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Analysis: Blockbuster Ruling Imperils Hogan’s I-495/I-270 Toll Lanes Timeline

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Traffic on the Capital Beltway near the American Legion Bridge. WTOP News photo by Dave Dildine.

By ordering the Maryland Department of Transportation to reconsider a protest filed by a losing bidder, a Montgomery County judge has made it significantly more likely that lame-duck state leaders — or the next governor — will determine the fate of Gov. Lawrence J. Hogan’s plans to add toll lanes to two Montgomery County highways.

That assessment, from people with ties to the project and close observers of it, comes in the wake of Circuit Court Judge John M. Maloney’s ruling late last week.

Maloney ordered MDOT to consider anew the protest that Capital Express Mobility Partners (CEMP) filed after the agency selected a rival, Accelerate Maryland Partners, for a $54 million “pre-development” contract. The award gives AM Partners the right of first refusal on a multi-billion-dollar construction contract to advance Hogan’s plan to replace the American Legion Bridge and add variably-priced toll lanes to the Capital Beltway and Interstate 270.

AM Partners is headed by two Australian firms, toll-road operator Transurban and financier Macquarie.

CEMP is led by Madrid-based Cintra and Ferrovial.

In making its initial award, MDOT found that CEMP had the best “technical” score. AM Partners was selected after it was judged to have offered more attractive financial terms.

CEMP filed two protests with the agency, but they were denied because MDOT claimed they were filed late.

Having scored a reversal in court, CEMP can now pursue its claims that AM Partners produced its low score based on unrealistically low margins on its subcontracts, as well as its complaint that the winning bidder’s lack of a construction partner makes it unlikely to produce a timely and financially sound project.

The full impact of the judge’s ruling likely won’t be known for months, in large part because the agency must spend the next several weeks — and perhaps longer — re-evaluating the bids it received.

Under almost any scenario Maloney’s ruling represents a threat to Hogan’s bid to cement the project during his remaining 11 months in office.

“I think it means this project’s not going to happen in the governor’s term,” said Montgomery County Executive Marc B. Elrich (D), a longtime critic of the project. “(The judge’s decision) tells you that this is going to go on a while.”

Consultant Gary V. Hodge, a former elected official in Southern Maryland and a longtime project critic, agreed. “Any delay now could push this project into the term of the next governor,” he said.

The day before Maloney’s ruling, Transurban’s Australia-based CEO, Scott Charlton, expressed confidence that the litigation would not imperil the project’s timeline. During a conference call with investors, he said, “We are on track to receive final approval from the Board of Public Works at the end of this calendar year.”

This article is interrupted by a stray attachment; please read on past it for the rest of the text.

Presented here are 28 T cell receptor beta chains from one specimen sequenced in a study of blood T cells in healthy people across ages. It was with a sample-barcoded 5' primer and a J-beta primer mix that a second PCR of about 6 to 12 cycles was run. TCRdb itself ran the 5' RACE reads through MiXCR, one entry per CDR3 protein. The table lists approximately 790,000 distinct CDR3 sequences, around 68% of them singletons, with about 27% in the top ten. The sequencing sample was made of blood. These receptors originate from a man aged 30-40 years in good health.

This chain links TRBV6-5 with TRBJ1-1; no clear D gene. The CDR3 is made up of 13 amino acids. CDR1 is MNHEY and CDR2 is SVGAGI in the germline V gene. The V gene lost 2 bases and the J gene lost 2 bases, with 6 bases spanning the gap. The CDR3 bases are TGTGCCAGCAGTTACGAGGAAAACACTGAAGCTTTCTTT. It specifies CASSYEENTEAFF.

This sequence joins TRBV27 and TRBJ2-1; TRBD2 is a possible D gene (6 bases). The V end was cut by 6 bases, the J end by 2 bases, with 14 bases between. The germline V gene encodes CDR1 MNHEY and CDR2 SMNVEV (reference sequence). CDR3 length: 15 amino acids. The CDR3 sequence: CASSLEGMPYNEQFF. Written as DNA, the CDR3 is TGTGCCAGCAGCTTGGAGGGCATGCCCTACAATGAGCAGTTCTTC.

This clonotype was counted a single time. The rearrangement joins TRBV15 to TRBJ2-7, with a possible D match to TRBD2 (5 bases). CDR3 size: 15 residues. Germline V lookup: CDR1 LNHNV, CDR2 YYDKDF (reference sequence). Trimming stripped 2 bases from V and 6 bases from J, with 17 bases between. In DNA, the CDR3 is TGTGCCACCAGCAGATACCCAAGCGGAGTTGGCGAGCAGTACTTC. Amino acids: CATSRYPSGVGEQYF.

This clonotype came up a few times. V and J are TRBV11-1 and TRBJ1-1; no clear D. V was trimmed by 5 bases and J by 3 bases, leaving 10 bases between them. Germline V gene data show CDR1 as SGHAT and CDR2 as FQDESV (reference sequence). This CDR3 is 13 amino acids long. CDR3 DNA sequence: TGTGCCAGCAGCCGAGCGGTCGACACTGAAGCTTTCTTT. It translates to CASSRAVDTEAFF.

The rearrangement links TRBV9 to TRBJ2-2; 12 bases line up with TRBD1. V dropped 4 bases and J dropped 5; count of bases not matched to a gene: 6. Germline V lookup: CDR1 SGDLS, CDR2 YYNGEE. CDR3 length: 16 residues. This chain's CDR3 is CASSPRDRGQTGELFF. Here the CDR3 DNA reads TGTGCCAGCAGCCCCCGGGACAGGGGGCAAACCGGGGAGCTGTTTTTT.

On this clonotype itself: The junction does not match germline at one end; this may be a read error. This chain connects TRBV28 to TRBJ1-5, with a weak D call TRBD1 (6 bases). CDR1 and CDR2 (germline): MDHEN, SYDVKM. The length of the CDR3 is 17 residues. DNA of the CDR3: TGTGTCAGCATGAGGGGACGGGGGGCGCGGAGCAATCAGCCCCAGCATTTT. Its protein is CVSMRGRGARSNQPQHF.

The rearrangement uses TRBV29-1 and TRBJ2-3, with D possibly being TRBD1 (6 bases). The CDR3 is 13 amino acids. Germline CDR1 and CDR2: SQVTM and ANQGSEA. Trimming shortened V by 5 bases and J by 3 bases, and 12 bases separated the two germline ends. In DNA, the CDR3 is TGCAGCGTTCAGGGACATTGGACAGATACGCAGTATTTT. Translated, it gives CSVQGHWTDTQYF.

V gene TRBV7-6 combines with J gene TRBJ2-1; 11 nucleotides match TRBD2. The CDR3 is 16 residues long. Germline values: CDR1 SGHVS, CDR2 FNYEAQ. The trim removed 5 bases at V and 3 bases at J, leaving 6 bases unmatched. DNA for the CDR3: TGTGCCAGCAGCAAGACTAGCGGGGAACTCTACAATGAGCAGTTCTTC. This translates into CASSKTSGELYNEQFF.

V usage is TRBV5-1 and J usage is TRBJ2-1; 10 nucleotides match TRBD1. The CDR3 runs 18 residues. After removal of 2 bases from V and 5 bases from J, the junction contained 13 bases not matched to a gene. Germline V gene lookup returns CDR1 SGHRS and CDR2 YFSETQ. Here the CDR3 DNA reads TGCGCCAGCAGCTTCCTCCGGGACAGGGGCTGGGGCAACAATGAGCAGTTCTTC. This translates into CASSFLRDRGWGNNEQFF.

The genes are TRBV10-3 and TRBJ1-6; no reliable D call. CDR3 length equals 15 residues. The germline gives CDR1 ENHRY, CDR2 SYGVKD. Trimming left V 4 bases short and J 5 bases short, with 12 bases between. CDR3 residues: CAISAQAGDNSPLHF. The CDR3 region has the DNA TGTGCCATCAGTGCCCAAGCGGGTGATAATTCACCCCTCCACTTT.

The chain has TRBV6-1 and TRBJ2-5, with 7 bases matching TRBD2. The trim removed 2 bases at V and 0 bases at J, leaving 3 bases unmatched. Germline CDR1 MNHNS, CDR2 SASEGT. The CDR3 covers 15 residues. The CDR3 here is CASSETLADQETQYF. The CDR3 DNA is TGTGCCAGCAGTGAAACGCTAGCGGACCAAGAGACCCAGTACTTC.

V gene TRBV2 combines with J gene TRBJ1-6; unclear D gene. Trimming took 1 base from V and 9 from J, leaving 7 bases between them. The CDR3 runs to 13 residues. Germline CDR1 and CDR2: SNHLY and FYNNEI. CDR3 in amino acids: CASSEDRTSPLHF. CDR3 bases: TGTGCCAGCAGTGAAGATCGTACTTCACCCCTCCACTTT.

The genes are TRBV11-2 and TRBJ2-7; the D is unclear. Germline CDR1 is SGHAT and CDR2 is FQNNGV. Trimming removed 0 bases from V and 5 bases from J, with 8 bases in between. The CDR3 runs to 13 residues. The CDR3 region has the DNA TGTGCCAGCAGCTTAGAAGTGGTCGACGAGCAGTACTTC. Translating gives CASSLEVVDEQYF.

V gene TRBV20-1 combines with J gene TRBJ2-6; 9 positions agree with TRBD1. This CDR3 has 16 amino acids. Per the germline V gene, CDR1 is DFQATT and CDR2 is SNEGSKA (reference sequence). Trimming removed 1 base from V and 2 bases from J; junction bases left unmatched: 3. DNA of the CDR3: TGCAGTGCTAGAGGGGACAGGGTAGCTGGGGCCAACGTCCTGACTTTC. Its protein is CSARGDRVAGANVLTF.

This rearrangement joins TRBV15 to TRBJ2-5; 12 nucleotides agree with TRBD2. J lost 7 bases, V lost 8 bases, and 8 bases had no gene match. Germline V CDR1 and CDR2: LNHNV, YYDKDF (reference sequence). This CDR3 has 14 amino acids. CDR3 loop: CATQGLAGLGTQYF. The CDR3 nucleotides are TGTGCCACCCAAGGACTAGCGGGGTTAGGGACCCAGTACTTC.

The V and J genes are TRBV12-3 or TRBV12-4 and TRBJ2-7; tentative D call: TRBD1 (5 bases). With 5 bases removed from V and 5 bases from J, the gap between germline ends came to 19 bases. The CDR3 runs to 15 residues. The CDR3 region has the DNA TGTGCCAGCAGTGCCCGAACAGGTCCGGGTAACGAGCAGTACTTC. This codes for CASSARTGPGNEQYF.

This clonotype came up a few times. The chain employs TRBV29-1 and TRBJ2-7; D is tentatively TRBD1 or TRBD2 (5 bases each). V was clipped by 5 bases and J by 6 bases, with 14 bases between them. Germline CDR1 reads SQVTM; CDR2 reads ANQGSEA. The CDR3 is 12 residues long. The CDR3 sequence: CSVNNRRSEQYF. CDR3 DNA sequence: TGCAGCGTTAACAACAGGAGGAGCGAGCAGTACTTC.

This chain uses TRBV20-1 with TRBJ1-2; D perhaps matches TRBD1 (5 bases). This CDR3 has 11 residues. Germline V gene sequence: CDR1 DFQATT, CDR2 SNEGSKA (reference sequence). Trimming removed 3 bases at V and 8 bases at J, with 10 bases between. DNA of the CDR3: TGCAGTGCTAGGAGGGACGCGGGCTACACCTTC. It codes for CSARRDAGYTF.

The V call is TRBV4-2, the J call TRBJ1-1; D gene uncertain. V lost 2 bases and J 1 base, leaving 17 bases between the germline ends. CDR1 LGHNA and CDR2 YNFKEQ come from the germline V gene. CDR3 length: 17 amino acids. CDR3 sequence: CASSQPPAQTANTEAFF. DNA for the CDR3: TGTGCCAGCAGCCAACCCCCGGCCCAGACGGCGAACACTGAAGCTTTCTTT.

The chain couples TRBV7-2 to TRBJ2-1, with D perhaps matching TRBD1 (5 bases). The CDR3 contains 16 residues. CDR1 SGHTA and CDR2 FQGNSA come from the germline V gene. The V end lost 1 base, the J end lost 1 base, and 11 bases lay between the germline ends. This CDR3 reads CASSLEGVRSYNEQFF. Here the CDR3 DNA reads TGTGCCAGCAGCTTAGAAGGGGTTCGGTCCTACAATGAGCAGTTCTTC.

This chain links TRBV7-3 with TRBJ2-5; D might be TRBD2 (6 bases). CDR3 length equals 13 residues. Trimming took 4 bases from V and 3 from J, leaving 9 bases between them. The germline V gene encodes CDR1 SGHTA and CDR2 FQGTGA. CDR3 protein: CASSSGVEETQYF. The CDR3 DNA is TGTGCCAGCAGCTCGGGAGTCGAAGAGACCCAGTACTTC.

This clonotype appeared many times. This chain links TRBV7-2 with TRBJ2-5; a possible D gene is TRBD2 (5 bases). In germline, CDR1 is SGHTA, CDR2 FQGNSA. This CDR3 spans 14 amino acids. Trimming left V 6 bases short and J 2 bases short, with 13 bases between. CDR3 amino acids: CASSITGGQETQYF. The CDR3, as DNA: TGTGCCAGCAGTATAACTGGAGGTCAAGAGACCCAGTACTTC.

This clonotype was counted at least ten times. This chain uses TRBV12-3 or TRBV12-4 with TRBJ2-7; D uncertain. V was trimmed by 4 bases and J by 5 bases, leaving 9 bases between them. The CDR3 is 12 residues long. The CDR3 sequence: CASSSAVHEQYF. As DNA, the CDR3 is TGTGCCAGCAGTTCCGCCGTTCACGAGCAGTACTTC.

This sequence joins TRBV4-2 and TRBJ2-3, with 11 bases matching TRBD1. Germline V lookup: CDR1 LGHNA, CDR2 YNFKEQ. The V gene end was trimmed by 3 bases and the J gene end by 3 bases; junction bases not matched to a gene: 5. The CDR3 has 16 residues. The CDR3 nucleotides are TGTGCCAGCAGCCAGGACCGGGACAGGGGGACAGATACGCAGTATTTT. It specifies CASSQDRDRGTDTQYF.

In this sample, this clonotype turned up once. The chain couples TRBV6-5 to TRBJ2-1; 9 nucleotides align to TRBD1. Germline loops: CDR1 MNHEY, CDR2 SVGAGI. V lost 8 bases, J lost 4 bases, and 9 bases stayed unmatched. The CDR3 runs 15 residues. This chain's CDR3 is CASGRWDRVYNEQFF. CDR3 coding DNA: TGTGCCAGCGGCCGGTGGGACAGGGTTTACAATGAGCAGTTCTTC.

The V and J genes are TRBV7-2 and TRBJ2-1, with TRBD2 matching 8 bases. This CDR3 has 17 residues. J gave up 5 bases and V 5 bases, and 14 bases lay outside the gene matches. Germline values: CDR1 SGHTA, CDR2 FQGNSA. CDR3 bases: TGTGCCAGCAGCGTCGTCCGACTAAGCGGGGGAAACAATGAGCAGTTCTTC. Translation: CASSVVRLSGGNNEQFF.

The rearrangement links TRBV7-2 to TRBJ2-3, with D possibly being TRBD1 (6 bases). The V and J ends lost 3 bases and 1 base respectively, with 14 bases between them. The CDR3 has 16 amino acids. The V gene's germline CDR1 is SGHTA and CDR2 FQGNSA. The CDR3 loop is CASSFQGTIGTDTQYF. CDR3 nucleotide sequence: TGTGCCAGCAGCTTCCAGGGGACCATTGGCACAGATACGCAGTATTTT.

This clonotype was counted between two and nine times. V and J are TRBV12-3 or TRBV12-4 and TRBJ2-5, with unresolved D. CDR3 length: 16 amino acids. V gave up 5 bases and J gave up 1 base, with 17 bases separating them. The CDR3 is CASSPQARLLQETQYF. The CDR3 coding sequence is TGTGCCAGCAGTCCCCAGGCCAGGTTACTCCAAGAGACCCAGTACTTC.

But even that statement appeared to suggest that the timeline put forward last year by the Maryland Transportation Authority, the state’s toll facility owner and operator, has slid. At that time, the agency expected the Board of Public Works to take a vote on the contract this summer, and to sign the contract in the fall.

Now, observers say, there is strong chance that BPW won’t get the contract until after the election, when potentially two of the board’s three members — Hogan and Comptroller Peter V.R. Franchot (D), a candidate for governor — are lames ducks, serving out their final weeks in elected office.

“What sort of optics would that present?,” asked Hodge. “That would be a pretty difficult legacy to leave, especially on a $9 billion to $12 billion project that commits our children and grandchildren to tolls and potentially state subsidies.”

A post-election vote by the BPW would almost certainly push the signing of a final contract until after inauguration day.

“After BPW approval, there’s a further delay until financial close,” said Ben Ross, head of the Maryland Transit Opportunities Coalition, a group that has fought Hogan’s plan from the beginning. “All the schedules I have seen have that in the range of a couple months, not just [a couple] weeks.”

Ross said Hogan’s ability to get the project to a point where it can’t be undone by his successor “is rapidly vanishing and may have already vanished.”

An MDOT spokesperson said late last week that the agency is unable to update its project timeline until it receives the judge’s written order.

She noted that the hearing held by Maloney was focused solely on the timeliness of CEMP’s protest. Now, she said, someone designated by Transportation Secretary James F. Ports Jr. will “hold a hearing and review these bid protest items on the merits.”

Tanya Sheres, a Fairfax County-based spokesperson for Transurban, said the company is “assessing next steps” in light of the judge’s ruling. The order isn’t expected to impact the project’s schedule “at this time,” she added.

Doug Mayer, a political strategist who spent three years as Hogan’s top spokesman and now leads a group that supports the toll lanes project,, pushed back on the notion that the timeline is imperiled.

“There doesn’t appear to be any legal reason why the state can’t move forward. They should move forward,” Mayer said. “… And the people trying to derail this project have been trying to derail it for years.”

Editor’s Note: This story was updated to include a comment from Traffic Relief Now. 


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Analysis: Blockbuster Ruling Imperils Hogan’s I-495/I-270 Toll Lanes Timeline